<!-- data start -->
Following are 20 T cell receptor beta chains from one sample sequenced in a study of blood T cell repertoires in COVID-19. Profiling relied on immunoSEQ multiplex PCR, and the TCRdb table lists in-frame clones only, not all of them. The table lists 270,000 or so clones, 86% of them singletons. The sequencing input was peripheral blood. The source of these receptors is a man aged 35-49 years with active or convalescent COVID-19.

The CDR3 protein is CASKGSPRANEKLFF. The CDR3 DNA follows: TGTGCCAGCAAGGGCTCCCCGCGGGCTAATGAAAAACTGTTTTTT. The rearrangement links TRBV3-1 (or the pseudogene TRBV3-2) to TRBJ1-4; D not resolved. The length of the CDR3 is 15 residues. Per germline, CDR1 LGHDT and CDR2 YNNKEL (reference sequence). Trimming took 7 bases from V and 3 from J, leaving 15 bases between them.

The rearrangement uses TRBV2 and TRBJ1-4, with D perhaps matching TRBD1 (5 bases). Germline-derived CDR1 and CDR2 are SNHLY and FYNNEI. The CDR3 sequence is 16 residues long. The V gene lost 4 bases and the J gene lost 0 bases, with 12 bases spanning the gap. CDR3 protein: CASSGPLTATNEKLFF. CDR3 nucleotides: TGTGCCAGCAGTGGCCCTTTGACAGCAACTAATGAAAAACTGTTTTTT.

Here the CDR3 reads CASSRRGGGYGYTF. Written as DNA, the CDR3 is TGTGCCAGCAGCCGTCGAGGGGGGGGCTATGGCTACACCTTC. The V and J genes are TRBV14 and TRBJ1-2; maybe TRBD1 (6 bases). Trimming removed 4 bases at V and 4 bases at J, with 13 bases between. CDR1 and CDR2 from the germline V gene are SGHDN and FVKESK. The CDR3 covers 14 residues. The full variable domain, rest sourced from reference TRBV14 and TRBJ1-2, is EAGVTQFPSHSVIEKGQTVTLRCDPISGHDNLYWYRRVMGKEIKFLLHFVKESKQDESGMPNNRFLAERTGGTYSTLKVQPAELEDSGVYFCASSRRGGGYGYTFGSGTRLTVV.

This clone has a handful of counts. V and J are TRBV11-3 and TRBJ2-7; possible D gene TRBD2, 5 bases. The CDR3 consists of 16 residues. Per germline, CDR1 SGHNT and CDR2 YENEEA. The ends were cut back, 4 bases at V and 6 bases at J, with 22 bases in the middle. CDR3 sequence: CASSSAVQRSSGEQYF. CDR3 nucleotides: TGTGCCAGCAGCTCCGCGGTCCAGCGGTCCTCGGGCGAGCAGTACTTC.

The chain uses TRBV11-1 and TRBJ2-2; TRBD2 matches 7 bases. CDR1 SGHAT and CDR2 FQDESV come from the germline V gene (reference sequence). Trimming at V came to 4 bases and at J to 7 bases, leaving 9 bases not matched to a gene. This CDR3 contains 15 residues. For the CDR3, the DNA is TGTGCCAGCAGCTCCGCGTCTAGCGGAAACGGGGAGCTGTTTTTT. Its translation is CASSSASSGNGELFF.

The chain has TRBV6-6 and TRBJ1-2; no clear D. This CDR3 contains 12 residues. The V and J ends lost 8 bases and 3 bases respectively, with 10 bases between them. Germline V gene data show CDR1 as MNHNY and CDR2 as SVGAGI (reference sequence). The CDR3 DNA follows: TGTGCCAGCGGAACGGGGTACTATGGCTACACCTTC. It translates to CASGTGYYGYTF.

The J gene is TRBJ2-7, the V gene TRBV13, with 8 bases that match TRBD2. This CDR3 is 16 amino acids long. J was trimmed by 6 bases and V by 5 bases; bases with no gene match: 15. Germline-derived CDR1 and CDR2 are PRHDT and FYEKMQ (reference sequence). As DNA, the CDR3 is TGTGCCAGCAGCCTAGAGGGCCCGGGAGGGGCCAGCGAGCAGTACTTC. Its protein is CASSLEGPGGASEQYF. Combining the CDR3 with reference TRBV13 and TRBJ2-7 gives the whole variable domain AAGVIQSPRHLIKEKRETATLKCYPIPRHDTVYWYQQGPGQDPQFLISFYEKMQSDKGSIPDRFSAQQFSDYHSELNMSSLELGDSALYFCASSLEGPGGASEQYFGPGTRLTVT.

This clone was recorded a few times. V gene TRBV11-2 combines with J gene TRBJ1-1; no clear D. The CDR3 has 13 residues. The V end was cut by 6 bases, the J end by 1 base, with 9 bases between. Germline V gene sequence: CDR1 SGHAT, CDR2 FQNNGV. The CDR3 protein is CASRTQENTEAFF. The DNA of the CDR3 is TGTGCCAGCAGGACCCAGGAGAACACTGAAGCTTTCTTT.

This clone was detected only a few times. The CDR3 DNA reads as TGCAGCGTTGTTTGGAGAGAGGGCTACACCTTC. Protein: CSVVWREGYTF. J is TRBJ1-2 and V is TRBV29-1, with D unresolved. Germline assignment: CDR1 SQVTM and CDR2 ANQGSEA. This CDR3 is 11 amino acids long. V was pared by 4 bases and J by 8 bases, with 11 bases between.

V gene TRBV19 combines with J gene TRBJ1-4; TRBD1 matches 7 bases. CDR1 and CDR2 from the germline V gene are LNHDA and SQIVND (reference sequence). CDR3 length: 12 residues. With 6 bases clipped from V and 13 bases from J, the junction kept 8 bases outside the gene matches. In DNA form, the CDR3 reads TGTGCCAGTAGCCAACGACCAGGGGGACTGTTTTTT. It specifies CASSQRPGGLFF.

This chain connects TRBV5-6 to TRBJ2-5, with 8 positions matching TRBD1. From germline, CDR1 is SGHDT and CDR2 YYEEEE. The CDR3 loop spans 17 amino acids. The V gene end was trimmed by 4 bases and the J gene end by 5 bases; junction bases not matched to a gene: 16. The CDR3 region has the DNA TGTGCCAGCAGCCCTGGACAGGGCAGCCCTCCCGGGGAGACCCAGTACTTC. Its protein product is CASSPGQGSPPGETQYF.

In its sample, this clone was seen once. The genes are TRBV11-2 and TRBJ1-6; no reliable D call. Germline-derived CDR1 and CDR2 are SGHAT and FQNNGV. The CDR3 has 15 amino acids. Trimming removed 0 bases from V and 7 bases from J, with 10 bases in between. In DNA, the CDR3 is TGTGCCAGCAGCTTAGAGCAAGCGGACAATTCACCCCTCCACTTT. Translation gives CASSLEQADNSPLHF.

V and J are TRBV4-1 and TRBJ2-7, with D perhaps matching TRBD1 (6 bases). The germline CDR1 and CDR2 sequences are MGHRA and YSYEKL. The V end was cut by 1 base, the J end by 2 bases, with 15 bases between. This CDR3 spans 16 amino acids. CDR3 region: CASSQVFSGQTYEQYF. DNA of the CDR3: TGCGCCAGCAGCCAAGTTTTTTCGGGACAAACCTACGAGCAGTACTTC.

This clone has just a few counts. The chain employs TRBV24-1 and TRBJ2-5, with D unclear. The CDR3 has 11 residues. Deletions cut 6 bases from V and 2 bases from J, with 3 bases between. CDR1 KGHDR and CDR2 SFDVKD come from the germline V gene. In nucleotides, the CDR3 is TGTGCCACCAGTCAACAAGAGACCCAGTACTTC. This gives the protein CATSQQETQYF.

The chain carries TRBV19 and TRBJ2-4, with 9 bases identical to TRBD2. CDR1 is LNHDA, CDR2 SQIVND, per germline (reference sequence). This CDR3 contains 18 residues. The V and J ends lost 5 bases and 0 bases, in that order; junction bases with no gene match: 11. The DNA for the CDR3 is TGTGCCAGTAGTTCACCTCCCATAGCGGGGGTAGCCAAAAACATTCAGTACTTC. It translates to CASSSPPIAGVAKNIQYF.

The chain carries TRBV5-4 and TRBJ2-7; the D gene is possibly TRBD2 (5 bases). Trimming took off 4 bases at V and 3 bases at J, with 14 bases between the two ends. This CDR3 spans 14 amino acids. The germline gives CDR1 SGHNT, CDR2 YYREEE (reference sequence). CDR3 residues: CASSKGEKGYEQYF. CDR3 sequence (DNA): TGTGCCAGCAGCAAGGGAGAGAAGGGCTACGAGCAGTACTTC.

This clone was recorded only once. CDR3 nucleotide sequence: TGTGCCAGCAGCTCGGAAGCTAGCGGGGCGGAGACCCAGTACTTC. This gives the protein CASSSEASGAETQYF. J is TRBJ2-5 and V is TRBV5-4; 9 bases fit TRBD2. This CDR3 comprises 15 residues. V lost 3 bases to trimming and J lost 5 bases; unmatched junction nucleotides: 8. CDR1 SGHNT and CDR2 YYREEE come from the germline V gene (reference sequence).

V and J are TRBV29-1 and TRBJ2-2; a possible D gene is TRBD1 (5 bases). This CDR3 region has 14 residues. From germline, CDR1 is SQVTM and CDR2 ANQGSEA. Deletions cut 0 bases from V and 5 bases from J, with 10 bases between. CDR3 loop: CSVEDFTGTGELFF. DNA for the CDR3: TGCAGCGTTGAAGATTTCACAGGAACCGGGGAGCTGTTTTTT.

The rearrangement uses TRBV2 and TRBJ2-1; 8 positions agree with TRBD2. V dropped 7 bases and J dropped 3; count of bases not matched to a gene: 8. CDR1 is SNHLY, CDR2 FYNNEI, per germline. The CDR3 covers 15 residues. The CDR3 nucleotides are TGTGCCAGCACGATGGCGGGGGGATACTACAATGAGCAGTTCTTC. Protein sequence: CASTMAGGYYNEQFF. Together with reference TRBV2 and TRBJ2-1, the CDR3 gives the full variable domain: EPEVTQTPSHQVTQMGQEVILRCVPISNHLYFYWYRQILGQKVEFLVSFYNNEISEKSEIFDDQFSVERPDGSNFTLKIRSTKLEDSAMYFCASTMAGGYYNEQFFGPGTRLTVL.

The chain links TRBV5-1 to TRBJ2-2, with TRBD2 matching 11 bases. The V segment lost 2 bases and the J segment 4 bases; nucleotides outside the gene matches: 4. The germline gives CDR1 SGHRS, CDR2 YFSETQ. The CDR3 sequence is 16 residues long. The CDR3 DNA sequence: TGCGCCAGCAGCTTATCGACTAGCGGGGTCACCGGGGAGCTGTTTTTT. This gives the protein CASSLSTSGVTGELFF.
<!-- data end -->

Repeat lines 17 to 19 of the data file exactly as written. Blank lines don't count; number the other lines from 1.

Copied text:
The chain carries TRBV5-4 and TRBJ2-7; the D gene is possibly TRBD2 (5 bases). Trimming took off 4 bases at V and 3 bases at J, with 14 bases between the two ends. This CDR3 spans 14 amino acids. The germline gives CDR1 SGHNT, CDR2 YYREEE (reference sequence). CDR3 residues: CASSKGEKGYEQYF. CDR3 sequence (DNA): TGTGCCAGCAGCAAGGGAGAGAAGGGCTACGAGCAGTACTTC.

This clone was recorded only once. CDR3 nucleotide sequence: TGTGCCAGCAGCTCGGAAGCTAGCGGGGCGGAGACCCAGTACTTC. This gives the protein CASSSEASGAETQYF. J is TRBJ2-5 and V is TRBV5-4; 9 bases fit TRBD2. This CDR3 comprises 15 residues. V lost 3 bases to trimming and J lost 5 bases; unmatched junction nucleotides: 8. CDR1 SGHNT and CDR2 YYREEE come from the germline V gene (reference sequence).

V and J are TRBV29-1 and TRBJ2-2; a possible D gene is TRBD1 (5 bases). This CDR3 region has 14 residues. From germline, CDR1 is SQVTM and CDR2 ANQGSEA. Deletions cut 0 bases from V and 5 bases from J, with 10 bases between. CDR3 loop: CSVEDFTGTGELFF. DNA for the CDR3: TGCAGCGTTGAAGATTTCACAGGAACCGGGGAGCTGTTTTTT.